Chances are, many independent medical practices are participating in Medicare’s Quality Payment Program through the Merit-based Incentive Payment System (MIPS) in 2017.
The Centers for Medicare & Medicaid Services has made no secret that it would like to see these physicians eventually team up for the program’s other track—advanced alternative payment models (APMs)—through care models such as the Comprehensive Primary Care Plus.
For physicians looking to join an APM, there are more incentives and opportunities for bonus payments, but several issues to consider before making the leap.
Here are 6 questions a practice should ask as it considers becoming part of an APM.
1. Why does your practice want to participate in the APM track?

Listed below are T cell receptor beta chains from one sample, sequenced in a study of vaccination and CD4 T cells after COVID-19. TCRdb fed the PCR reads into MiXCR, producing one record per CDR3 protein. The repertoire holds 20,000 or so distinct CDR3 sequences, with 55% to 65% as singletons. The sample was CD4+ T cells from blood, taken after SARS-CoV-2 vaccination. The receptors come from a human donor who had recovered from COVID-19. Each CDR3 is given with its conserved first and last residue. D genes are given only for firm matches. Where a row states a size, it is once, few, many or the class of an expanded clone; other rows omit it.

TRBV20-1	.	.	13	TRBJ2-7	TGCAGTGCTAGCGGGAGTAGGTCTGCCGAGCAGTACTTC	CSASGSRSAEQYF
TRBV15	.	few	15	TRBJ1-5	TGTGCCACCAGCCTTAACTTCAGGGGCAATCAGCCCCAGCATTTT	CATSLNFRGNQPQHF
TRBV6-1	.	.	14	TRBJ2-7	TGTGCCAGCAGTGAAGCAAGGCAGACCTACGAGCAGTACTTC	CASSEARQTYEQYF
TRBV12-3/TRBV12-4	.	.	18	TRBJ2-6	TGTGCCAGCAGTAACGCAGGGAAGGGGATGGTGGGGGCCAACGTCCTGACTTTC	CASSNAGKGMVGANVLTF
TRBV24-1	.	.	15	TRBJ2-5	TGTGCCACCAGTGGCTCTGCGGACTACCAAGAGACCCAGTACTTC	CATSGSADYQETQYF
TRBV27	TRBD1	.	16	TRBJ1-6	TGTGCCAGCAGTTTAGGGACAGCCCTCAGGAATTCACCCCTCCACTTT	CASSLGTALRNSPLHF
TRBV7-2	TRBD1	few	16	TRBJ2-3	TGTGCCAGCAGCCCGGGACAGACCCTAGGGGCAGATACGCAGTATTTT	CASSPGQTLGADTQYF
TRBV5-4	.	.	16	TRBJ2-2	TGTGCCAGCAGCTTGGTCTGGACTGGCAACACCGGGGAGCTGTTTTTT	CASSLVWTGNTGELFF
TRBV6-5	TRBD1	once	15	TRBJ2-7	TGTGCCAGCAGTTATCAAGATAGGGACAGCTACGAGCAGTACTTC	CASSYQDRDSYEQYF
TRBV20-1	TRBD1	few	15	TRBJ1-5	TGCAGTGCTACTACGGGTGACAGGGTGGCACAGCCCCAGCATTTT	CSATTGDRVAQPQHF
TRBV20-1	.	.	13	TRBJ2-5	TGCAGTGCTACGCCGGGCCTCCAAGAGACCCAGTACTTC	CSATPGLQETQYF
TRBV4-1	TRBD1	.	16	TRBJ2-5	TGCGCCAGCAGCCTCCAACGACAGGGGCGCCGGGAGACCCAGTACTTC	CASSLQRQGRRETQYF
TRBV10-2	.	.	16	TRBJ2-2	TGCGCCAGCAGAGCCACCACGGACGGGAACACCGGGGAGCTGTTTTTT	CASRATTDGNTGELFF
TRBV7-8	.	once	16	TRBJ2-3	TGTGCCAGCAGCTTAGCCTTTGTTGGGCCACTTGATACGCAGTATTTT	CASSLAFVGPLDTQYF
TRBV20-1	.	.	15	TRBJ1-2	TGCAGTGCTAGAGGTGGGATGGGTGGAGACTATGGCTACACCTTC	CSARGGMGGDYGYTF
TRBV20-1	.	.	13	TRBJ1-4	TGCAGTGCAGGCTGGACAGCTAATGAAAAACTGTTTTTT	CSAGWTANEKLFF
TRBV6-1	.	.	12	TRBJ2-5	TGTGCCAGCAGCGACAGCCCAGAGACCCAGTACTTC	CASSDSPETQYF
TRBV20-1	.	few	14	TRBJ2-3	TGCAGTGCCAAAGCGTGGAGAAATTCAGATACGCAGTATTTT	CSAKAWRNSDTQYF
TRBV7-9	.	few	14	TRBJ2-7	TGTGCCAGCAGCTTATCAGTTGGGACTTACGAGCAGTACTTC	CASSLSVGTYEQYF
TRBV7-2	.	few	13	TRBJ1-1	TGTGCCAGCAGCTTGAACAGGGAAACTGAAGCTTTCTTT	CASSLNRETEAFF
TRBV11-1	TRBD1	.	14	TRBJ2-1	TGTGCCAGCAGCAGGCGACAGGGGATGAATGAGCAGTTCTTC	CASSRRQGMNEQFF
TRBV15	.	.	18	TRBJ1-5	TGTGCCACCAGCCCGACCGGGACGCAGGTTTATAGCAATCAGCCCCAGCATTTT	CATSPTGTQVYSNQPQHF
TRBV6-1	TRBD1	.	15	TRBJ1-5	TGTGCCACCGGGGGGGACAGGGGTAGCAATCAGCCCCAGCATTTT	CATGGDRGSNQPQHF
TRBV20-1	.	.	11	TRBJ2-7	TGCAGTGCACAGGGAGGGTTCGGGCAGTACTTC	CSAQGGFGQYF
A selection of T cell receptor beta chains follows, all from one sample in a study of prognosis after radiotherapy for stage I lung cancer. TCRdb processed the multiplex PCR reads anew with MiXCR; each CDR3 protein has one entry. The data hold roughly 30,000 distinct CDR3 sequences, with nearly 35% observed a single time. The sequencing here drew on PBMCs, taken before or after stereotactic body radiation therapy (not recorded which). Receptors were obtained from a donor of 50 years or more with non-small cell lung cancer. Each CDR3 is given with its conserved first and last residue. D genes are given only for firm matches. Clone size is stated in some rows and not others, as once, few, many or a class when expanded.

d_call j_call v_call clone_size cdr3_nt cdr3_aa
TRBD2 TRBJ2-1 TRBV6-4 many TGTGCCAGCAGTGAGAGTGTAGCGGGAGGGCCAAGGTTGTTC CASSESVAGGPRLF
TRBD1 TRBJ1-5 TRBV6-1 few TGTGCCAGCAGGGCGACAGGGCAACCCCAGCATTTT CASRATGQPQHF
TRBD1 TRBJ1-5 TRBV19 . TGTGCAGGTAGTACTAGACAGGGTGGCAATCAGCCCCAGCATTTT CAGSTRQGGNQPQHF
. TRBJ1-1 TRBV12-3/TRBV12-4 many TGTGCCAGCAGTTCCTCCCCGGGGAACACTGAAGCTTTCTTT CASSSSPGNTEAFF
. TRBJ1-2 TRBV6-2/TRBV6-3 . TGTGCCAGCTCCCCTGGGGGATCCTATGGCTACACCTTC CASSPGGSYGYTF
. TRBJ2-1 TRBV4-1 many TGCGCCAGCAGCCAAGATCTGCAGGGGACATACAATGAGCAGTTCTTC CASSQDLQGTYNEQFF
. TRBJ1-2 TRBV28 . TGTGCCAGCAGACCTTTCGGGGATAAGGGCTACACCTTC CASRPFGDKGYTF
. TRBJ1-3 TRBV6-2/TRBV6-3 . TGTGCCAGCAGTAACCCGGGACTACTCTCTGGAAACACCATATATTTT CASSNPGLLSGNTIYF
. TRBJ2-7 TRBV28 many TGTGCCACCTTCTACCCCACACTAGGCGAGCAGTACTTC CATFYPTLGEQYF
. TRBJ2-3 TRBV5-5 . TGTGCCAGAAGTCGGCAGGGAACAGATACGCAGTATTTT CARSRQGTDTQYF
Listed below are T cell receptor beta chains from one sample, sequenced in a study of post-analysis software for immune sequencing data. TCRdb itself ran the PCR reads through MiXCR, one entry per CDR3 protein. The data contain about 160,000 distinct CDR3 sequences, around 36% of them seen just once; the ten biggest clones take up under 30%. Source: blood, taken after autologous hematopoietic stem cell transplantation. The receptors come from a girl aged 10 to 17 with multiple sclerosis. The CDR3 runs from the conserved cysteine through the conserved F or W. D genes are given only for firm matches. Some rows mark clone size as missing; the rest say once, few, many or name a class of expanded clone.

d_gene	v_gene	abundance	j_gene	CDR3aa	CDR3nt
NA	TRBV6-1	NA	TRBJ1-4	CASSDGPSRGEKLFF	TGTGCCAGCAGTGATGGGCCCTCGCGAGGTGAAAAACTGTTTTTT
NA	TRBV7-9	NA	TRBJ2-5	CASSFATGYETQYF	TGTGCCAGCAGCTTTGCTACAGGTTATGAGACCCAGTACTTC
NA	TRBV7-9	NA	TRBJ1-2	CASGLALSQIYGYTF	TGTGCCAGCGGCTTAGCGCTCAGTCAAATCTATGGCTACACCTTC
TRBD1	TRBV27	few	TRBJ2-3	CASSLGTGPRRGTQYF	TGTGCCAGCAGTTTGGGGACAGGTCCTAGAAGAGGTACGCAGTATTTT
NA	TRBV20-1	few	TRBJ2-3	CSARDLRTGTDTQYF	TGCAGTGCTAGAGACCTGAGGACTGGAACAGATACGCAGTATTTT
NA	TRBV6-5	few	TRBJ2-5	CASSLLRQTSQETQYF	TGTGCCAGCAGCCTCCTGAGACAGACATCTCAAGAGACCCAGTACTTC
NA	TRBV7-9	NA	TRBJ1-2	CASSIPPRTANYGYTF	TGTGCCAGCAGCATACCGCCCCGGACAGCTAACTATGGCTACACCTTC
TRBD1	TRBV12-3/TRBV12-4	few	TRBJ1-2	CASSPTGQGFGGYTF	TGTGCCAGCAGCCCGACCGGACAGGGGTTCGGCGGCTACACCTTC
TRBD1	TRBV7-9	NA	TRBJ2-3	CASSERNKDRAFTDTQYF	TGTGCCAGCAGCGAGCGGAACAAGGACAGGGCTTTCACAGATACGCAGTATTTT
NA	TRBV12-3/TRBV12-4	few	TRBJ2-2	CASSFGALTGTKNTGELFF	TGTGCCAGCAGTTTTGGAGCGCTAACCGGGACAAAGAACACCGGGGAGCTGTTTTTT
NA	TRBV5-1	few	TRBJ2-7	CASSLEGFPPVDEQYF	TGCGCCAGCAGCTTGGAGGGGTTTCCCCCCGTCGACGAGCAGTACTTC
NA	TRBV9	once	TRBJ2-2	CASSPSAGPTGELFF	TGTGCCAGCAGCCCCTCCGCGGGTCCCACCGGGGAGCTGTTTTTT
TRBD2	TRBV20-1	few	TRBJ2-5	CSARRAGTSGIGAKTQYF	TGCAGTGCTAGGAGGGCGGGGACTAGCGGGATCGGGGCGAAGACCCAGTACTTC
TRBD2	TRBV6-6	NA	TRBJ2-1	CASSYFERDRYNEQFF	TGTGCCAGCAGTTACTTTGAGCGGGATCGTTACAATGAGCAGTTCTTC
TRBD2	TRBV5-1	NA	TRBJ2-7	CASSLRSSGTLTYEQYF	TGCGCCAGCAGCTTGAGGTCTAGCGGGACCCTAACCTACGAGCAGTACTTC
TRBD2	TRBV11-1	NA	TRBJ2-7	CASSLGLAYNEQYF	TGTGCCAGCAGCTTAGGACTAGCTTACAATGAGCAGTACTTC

First, it’s important for physicians and practice owners to determine how the chosen model will benefit both the practice and its patients. “Ultimately, you should participate in MIPS or an APM because it is also going to help your practice and care for patients improve,” says David J. Zetter founder of Zetter Healthcare Management Consultants in Mechanicsburg, Pennsylvania. “A practice needs to understand what they are getting into and what is in it for them.”
2. Will the APM require changes to the practice and/or additional resources?
Zetter says practices should understand their responsibilities in the APM, including what type of reporting is required and what resources partners are required to have. Examining the changes needed and ensuring they are in line with the goals and values of practice ownership is a must, he says.